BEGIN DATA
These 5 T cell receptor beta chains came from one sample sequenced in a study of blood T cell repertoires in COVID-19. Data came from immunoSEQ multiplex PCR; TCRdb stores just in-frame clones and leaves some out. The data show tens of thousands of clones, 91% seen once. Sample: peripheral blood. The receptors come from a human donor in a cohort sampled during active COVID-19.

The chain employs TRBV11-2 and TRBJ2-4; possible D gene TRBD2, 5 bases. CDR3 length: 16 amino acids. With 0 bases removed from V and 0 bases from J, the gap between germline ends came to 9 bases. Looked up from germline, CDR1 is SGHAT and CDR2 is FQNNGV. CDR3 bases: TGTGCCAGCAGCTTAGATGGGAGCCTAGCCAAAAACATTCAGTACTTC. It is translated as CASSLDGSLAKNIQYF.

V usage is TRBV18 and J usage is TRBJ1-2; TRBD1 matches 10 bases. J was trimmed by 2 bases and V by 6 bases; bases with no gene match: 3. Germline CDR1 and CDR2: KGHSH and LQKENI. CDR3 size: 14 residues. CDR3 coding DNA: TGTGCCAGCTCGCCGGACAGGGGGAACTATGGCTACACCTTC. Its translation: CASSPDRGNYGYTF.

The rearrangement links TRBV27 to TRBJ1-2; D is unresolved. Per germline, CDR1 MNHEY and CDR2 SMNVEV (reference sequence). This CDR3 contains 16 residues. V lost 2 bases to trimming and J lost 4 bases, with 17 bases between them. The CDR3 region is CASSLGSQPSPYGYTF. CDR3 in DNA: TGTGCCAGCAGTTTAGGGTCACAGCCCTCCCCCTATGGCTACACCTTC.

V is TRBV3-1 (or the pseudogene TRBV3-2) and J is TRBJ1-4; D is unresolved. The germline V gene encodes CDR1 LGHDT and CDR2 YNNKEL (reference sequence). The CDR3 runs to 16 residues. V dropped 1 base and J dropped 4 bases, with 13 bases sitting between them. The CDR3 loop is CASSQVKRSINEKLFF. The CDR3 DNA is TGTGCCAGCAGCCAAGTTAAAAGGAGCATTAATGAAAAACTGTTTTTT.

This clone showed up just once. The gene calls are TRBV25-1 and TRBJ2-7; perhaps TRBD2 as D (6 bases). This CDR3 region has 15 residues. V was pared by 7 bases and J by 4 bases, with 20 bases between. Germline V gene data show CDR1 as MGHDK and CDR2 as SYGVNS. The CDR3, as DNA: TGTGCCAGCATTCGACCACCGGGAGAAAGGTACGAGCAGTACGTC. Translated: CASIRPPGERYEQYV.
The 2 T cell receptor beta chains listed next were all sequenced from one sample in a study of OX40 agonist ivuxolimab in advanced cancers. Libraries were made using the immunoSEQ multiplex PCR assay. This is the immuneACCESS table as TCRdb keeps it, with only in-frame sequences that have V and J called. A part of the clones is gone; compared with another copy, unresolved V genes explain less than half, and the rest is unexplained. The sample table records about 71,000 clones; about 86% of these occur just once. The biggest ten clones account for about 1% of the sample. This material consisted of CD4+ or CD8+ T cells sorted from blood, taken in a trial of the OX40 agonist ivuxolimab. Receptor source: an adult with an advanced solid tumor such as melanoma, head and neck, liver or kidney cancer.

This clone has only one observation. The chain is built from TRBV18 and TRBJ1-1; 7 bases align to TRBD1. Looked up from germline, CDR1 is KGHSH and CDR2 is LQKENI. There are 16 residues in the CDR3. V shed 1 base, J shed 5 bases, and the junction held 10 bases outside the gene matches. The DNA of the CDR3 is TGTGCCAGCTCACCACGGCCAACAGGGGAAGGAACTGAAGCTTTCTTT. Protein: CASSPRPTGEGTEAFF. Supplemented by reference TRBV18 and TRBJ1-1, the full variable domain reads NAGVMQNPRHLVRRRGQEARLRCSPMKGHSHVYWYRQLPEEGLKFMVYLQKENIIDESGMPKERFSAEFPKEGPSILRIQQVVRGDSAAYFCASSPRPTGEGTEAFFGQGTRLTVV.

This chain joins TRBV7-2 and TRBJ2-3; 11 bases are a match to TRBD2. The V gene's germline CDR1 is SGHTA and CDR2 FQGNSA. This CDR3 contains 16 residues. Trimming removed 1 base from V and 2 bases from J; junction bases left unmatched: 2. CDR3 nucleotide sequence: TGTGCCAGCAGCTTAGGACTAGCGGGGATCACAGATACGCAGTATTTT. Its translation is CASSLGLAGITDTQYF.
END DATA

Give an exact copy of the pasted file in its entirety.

These 5 T cell receptor beta chains came from one sample sequenced in a study of blood T cell repertoires in COVID-19. Data came from immunoSEQ multiplex PCR; TCRdb stores just in-frame clones and leaves some out. The data show tens of thousands of clones, 91% seen once. Sample: peripheral blood. The receptors come from a human donor in a cohort sampled during active COVID-19.

The chain employs TRBV11-2 and TRBJ2-4; possible D gene TRBD2, 5 bases. CDR3 length: 16 amino acids. With 0 bases removed from V and 0 bases from J, the gap between germline ends came to 9 bases. Looked up from germline, CDR1 is SGHAT and CDR2 is FQNNGV. CDR3 bases: TGTGCCAGCAGCTTAGATGGGAGCCTAGCCAAAAACATTCAGTACTTC. It is translated as CASSLDGSLAKNIQYF.

V usage is TRBV18 and J usage is TRBJ1-2; TRBD1 matches 10 bases. J was trimmed by 2 bases and V by 6 bases; bases with no gene match: 3. Germline CDR1 and CDR2: KGHSH and LQKENI. CDR3 size: 14 residues. CDR3 coding DNA: TGTGCCAGCTCGCCGGACAGGGGGAACTATGGCTACACCTTC. Its translation: CASSPDRGNYGYTF.

The rearrangement links TRBV27 to TRBJ1-2; D is unresolved. Per germline, CDR1 MNHEY and CDR2 SMNVEV (reference sequence). This CDR3 contains 16 residues. V lost 2 bases to trimming and J lost 4 bases, with 17 bases between them. The CDR3 region is CASSLGSQPSPYGYTF. CDR3 in DNA: TGTGCCAGCAGTTTAGGGTCACAGCCCTCCCCCTATGGCTACACCTTC.

V is TRBV3-1 (or the pseudogene TRBV3-2) and J is TRBJ1-4; D is unresolved. The germline V gene encodes CDR1 LGHDT and CDR2 YNNKEL (reference sequence). The CDR3 runs to 16 residues. V dropped 1 base and J dropped 4 bases, with 13 bases sitting between them. The CDR3 loop is CASSQVKRSINEKLFF. The CDR3 DNA is TGTGCCAGCAGCCAAGTTAAAAGGAGCATTAATGAAAAACTGTTTTTT.

This clone showed up just once. The gene calls are TRBV25-1 and TRBJ2-7; perhaps TRBD2 as D (6 bases). This CDR3 region has 15 residues. V was pared by 7 bases and J by 4 bases, with 20 bases between. Germline V gene data show CDR1 as MGHDK and CDR2 as SYGVNS. The CDR3, as DNA: TGTGCCAGCATTCGACCACCGGGAGAAAGGTACGAGCAGTACGTC. Translated: CASIRPPGERYEQYV.
The 2 T cell receptor beta chains listed next were all sequenced from one sample in a study of OX40 agonist ivuxolimab in advanced cancers. Libraries were made using the immunoSEQ multiplex PCR assay. This is the immuneACCESS table as TCRdb keeps it, with only in-frame sequences that have V and J called. A part of the clones is gone; compared with another copy, unresolved V genes explain less than half, and the rest is unexplained. The sample table records about 71,000 clones; about 86% of these occur just once. The biggest ten clones account for about 1% of the sample. This material consisted of CD4+ or CD8+ T cells sorted from blood, taken in a trial of the OX40 agonist ivuxolimab. Receptor source: an adult with an advanced solid tumor such as melanoma, head and neck, liver or kidney cancer.

This clone has only one observation. The chain is built from TRBV18 and TRBJ1-1; 7 bases align to TRBD1. Looked up from germline, CDR1 is KGHSH and CDR2 is LQKENI. There are 16 residues in the CDR3. V shed 1 base, J shed 5 bases, and the junction held 10 bases outside the gene matches. The DNA of the CDR3 is TGTGCCAGCTCACCACGGCCAACAGGGGAAGGAACTGAAGCTTTCTTT. Protein: CASSPRPTGEGTEAFF. Supplemented by reference TRBV18 and TRBJ1-1, the full variable domain reads NAGVMQNPRHLVRRRGQEARLRCSPMKGHSHVYWYRQLPEEGLKFMVYLQKENIIDESGMPKERFSAEFPKEGPSILRIQQVVRGDSAAYFCASSPRPTGEGTEAFFGQGTRLTVV.

This chain joins TRBV7-2 and TRBJ2-3; 11 bases are a match to TRBD2. The V gene's germline CDR1 is SGHTA and CDR2 FQGNSA. This CDR3 contains 16 residues. Trimming removed 1 base from V and 2 bases from J; junction bases left unmatched: 2. CDR3 nucleotide sequence: TGTGCCAGCAGCTTAGGACTAGCGGGGATCACAGATACGCAGTATTTT. Its translation is CASSLGLAGITDTQYF.